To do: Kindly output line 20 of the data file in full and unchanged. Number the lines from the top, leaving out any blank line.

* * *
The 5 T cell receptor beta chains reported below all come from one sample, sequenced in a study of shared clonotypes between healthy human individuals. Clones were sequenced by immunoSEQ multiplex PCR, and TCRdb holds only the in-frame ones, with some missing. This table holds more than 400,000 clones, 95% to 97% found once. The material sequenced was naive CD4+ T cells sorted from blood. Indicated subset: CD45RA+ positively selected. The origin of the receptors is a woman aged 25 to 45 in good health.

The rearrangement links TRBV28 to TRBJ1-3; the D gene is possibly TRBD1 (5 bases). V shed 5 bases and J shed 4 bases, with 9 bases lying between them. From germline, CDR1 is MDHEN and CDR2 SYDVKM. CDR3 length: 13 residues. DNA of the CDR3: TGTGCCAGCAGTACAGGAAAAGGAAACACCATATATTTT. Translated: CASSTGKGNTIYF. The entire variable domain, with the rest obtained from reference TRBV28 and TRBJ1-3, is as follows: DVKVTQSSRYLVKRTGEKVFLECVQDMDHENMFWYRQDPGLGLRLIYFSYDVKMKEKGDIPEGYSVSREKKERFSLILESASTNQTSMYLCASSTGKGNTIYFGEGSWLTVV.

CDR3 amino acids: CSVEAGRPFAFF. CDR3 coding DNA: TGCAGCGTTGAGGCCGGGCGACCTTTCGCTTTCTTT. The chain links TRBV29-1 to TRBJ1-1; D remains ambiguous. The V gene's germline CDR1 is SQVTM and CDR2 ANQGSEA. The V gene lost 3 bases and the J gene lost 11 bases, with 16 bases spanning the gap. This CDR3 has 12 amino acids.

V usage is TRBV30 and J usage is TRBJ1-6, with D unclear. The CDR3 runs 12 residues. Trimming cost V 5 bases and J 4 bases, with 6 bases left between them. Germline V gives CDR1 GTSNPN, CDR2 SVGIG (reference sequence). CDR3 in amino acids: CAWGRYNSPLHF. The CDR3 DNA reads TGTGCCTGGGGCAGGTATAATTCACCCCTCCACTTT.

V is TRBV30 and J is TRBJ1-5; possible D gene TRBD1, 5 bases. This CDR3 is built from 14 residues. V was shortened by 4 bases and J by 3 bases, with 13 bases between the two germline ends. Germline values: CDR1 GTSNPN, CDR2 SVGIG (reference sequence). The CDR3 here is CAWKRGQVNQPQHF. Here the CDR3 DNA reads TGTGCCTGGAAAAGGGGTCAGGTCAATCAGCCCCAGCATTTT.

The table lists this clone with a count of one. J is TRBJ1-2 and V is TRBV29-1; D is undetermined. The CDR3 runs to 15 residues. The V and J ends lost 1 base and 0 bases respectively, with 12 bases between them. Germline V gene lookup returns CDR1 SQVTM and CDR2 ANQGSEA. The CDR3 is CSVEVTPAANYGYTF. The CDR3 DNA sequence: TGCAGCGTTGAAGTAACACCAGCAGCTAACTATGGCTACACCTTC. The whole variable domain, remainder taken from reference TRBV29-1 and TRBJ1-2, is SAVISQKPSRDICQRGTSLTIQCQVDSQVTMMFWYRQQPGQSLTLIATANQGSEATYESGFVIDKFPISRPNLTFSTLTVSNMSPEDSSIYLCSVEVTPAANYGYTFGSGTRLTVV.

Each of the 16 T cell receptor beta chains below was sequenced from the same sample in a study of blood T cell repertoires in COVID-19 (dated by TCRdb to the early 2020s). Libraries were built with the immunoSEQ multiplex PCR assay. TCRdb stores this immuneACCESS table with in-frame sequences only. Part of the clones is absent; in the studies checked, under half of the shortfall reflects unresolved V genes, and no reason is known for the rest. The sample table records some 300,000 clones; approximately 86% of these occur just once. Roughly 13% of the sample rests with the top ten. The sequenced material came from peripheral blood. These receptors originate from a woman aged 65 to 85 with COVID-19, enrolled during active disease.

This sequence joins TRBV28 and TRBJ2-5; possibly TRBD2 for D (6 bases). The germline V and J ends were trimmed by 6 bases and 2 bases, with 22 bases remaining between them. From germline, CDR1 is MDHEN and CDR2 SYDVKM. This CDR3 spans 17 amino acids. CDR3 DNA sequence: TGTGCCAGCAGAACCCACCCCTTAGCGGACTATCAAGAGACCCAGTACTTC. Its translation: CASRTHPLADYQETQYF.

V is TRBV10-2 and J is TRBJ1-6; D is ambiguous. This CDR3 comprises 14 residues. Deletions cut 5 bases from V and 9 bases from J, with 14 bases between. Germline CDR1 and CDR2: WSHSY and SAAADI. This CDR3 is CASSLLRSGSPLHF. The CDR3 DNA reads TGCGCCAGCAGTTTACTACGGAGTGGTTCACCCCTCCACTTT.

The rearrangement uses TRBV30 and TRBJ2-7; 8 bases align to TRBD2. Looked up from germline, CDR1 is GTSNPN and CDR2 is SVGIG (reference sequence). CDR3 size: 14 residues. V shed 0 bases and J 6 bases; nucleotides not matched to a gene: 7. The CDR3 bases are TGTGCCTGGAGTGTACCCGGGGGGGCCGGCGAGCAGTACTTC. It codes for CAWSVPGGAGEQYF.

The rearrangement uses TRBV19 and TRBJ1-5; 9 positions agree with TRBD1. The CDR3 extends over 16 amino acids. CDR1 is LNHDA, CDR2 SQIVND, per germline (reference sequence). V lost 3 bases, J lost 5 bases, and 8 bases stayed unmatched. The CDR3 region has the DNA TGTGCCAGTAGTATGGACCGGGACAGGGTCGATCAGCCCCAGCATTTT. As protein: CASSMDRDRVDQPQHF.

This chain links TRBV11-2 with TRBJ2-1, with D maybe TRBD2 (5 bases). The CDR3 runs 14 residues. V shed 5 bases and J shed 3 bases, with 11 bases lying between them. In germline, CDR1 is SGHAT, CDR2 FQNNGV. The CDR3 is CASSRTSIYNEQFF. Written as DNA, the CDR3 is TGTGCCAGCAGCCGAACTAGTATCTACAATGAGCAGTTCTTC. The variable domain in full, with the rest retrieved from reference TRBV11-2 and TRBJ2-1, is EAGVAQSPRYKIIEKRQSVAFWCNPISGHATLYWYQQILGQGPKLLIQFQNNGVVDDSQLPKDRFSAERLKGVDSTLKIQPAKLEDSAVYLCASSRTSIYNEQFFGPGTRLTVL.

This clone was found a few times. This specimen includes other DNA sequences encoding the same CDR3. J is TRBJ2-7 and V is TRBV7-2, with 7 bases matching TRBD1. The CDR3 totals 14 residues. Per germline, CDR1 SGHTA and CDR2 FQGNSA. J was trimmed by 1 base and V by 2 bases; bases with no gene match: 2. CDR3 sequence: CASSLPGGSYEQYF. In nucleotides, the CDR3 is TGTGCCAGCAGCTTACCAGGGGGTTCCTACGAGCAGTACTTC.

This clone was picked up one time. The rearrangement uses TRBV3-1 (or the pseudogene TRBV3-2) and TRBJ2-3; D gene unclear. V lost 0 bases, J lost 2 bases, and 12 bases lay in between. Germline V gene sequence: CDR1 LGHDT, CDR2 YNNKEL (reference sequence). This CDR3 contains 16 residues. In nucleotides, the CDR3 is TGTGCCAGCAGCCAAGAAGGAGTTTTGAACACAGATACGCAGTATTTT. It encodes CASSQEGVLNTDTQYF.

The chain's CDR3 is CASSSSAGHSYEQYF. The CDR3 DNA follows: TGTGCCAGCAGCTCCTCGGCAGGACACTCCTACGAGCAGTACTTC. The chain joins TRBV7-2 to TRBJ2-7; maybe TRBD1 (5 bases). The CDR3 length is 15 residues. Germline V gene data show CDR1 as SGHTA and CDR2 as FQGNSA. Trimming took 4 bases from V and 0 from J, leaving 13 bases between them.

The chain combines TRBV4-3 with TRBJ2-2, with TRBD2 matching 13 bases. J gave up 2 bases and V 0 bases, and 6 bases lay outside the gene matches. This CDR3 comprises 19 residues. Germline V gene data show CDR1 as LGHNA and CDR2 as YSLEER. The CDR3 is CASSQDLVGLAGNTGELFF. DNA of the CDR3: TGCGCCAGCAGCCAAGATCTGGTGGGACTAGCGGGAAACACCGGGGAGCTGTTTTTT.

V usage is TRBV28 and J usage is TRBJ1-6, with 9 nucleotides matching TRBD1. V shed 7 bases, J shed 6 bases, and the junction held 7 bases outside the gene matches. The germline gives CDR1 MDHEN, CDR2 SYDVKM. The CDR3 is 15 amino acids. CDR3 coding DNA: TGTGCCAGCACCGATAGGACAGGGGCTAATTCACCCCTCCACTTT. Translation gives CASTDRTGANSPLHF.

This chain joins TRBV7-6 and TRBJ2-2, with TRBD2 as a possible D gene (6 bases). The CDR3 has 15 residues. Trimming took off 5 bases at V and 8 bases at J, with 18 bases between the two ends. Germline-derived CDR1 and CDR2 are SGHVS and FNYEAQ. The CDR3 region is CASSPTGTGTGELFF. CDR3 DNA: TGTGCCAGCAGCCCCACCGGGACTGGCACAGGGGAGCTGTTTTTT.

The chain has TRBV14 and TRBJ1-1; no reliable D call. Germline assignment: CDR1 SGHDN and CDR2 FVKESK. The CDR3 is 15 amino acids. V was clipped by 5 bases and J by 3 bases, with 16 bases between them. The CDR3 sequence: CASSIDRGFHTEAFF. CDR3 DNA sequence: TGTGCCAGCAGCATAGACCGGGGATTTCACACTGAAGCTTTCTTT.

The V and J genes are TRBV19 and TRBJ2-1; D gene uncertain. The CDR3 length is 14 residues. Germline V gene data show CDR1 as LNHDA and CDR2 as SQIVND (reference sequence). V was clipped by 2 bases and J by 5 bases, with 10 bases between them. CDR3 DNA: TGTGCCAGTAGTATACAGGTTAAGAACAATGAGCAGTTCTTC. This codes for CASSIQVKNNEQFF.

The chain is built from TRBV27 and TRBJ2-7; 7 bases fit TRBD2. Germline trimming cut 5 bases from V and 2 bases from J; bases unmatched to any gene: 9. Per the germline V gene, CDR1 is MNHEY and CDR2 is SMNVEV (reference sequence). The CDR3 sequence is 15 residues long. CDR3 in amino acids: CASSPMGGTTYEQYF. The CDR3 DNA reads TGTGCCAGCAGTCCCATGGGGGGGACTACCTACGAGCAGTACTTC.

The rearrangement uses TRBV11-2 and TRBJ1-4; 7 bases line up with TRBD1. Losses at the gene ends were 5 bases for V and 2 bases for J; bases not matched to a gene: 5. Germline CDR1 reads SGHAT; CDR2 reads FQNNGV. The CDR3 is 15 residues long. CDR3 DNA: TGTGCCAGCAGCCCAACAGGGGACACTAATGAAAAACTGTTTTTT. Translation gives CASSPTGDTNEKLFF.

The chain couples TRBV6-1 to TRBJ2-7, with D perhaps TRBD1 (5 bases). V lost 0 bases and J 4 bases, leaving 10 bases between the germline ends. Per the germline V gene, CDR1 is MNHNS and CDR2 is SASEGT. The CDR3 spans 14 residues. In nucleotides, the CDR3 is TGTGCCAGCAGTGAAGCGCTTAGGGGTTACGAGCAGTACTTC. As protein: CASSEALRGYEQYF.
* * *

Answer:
The V and J genes are TRBV19 and TRBJ2-1; D gene uncertain. The CDR3 length is 14 residues. Germline V gene data show CDR1 as LNHDA and CDR2 as SQIVND (reference sequence). V was clipped by 2 bases and J by 5 bases, with 10 bases between them. CDR3 DNA: TGTGCCAGTAGTATACAGGTTAAGAACAATGAGCAGTTCTTC. This codes for CASSIQVKNNEQFF.